Delivering a construction project on time and within budget is a challenge all project managers face. They must work within budget limitations and deadlines for the project to succeed. The simplest solution to this issue is to carry out construction projects as efficiently as possible. But this is easier said than done.
In reality, the situation of a construction project is often far from ideal. While several industries have adopted new technologies to improve efficiency and productivity, the construction industry is significantly lagging behind.
Find out more: How to reduce construction delays by more than 20%
According to McKinsey, global labor-productivity in construction has grown on an average of only 1% per year over the past two decades, compared to a 3.6% growth in manufacturing and a 2.8% growth in the total world economy.
It is evident that construction companies need to address construction efficiency across all projects. Big industry players are working on new techniques and approaches to solve productivity issues–if construction companies fail to adapt, they will be left behind.
Before it affects the bottom line, here are some ways companies can improve construction efficiency.
1. Improve decision-making and management workflow
A huge part of project management is minimizing nonproductive activities that cost the company additional expenses and cause delays. These non-optimal activities include looking for misplaced project data, dealing with conflict resolution involving stakeholders, and fixing mistakes that could’ve been avoided in the first place.
To reduce these nonproductive activities and improve the efficiency of construction projects, here are some tips.
- Review the flow of decision-making. Take a look at the daily on-site activities and operations and review how the decision-making flows starting from when an issue arises. This allows project managers to identify opportunities that can speed up workflow and create a more efficient operation moving forward.
- Measure the current level of productivity. Through this data, managers can pinpoint flaws in the workflow and streamline the operation. In addition, creating a performance incentive system to reward crew members and site managers who meet or even exceed project benchmarks will encourage a more efficient workflow.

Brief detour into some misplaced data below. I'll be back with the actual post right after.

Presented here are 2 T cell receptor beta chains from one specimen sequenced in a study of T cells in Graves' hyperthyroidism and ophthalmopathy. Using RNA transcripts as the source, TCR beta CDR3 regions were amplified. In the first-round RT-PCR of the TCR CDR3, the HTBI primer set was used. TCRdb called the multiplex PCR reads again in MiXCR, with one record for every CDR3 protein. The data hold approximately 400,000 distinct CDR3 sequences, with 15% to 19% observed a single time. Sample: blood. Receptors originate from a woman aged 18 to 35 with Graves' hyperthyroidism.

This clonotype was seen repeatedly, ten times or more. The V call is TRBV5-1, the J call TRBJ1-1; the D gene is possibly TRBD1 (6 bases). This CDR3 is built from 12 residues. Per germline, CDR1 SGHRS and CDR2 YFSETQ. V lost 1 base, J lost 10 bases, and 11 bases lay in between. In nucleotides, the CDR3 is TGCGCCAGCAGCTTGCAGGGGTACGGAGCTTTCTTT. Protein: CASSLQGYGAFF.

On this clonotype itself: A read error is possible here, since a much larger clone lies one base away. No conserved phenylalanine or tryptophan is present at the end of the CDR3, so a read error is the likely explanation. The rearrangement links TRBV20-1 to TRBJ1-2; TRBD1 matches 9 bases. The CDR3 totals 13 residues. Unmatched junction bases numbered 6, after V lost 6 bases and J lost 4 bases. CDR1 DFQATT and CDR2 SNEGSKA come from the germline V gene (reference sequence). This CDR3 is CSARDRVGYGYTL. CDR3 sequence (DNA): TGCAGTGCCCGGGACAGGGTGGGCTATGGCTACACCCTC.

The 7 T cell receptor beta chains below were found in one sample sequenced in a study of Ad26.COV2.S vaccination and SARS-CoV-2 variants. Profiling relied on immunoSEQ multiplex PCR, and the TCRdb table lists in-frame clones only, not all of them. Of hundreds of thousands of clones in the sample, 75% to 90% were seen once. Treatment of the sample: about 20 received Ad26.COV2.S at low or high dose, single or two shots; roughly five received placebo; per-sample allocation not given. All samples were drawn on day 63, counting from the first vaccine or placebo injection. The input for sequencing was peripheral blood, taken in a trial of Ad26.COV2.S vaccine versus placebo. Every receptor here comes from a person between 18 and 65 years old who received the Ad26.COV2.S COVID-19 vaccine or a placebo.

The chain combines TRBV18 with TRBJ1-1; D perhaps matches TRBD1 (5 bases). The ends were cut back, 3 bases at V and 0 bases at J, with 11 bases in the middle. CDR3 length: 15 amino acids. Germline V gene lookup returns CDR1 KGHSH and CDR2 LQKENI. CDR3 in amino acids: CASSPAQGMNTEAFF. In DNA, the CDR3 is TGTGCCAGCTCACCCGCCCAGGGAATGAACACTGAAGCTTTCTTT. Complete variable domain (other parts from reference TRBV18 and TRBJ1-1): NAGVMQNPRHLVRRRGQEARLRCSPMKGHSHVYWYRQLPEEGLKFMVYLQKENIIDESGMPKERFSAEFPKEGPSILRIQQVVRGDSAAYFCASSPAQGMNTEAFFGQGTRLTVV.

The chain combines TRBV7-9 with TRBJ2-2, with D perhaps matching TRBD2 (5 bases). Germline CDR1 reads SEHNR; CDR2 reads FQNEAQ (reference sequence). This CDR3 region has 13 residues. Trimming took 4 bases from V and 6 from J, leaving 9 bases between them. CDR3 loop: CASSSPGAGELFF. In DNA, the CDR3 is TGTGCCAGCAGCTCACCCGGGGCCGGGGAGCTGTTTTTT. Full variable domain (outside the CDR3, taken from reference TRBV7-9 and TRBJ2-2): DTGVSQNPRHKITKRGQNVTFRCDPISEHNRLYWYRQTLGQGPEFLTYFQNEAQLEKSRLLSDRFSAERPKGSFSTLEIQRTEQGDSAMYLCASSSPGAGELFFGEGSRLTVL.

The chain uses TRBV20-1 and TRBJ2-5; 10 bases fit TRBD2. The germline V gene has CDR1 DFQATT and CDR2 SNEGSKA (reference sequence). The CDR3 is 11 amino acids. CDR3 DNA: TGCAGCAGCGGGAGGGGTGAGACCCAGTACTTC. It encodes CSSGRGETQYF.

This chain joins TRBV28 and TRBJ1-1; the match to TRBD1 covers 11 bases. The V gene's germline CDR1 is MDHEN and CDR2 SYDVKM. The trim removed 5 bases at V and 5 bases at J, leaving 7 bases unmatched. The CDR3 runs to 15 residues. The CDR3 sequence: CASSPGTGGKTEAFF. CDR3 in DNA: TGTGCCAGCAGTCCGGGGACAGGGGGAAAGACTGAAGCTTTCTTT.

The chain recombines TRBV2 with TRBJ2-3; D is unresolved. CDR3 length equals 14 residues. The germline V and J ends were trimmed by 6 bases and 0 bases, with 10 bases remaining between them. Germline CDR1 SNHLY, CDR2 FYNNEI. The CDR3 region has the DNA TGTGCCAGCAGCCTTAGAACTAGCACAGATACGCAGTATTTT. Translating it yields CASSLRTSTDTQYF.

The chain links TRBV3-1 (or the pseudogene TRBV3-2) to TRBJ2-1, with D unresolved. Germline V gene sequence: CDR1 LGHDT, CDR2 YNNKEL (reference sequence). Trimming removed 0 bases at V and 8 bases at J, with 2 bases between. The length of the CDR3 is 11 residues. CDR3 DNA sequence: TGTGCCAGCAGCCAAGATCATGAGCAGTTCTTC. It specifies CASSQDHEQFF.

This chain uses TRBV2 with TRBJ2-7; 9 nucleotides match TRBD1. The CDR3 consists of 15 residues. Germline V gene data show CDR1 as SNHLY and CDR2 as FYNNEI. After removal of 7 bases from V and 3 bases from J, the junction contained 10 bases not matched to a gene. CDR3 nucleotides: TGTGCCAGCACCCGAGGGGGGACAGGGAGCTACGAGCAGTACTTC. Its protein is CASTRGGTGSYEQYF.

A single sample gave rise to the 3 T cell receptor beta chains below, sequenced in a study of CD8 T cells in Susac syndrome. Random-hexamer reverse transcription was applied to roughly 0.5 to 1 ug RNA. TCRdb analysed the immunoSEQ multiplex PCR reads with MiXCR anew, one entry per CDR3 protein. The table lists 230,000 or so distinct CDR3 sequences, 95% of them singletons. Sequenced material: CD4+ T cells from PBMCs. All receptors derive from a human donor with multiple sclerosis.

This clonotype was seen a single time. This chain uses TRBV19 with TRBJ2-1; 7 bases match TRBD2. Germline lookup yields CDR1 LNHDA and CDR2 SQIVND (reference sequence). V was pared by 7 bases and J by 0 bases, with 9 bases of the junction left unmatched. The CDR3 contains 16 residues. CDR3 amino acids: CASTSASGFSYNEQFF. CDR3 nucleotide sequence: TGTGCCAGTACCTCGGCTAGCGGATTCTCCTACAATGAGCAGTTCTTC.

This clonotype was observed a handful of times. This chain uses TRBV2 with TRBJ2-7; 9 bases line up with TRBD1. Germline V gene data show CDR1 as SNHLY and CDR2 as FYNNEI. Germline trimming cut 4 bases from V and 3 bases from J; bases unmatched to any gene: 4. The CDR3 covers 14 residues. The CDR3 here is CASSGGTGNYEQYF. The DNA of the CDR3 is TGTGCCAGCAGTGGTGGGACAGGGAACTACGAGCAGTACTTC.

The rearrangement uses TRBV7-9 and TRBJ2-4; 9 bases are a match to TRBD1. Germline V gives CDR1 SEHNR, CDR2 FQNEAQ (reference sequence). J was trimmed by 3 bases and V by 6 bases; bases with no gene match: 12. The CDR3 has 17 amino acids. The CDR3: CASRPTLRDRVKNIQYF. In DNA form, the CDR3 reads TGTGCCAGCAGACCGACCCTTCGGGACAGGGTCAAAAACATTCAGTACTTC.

- Establish an efficient communication system. Issues regarding slow decision-making usually stem from a lack of a proper communication system. Construction sites are huge and key decision-makers are often not present on the site itself. Eliminate delays by finding a way to communicate with upper management in real time. In addition, set a regular meeting where key decision-makers can ask and answer questions, brainstorm ideas and review the progress of a project.
2. Embrace technology to manage the worksite
Construction lags behind several industries in terms of adopting new technologies. According to McKinsey, the construction industry is one of the least digitized sectors, second only to agriculture. A lot of industry leaders recognize how transformative technology can be in terms of efficiency, and yet, only a few are willing to adopt these new innovations.
However, technology provides a competitive advantage, especially in a more traditional industry like construction. From planning construction sites to managing construction payments, automation will be the future of construction so construction leaders need to leverage them before they get left behind.
There are applications available that tackle specific segments of the construction industry. One example is mobile construction management software. As much as construction management needs to be done on-site, having construction management software on mobile is convenient. Some of the functions managers need to look for in this type of software include: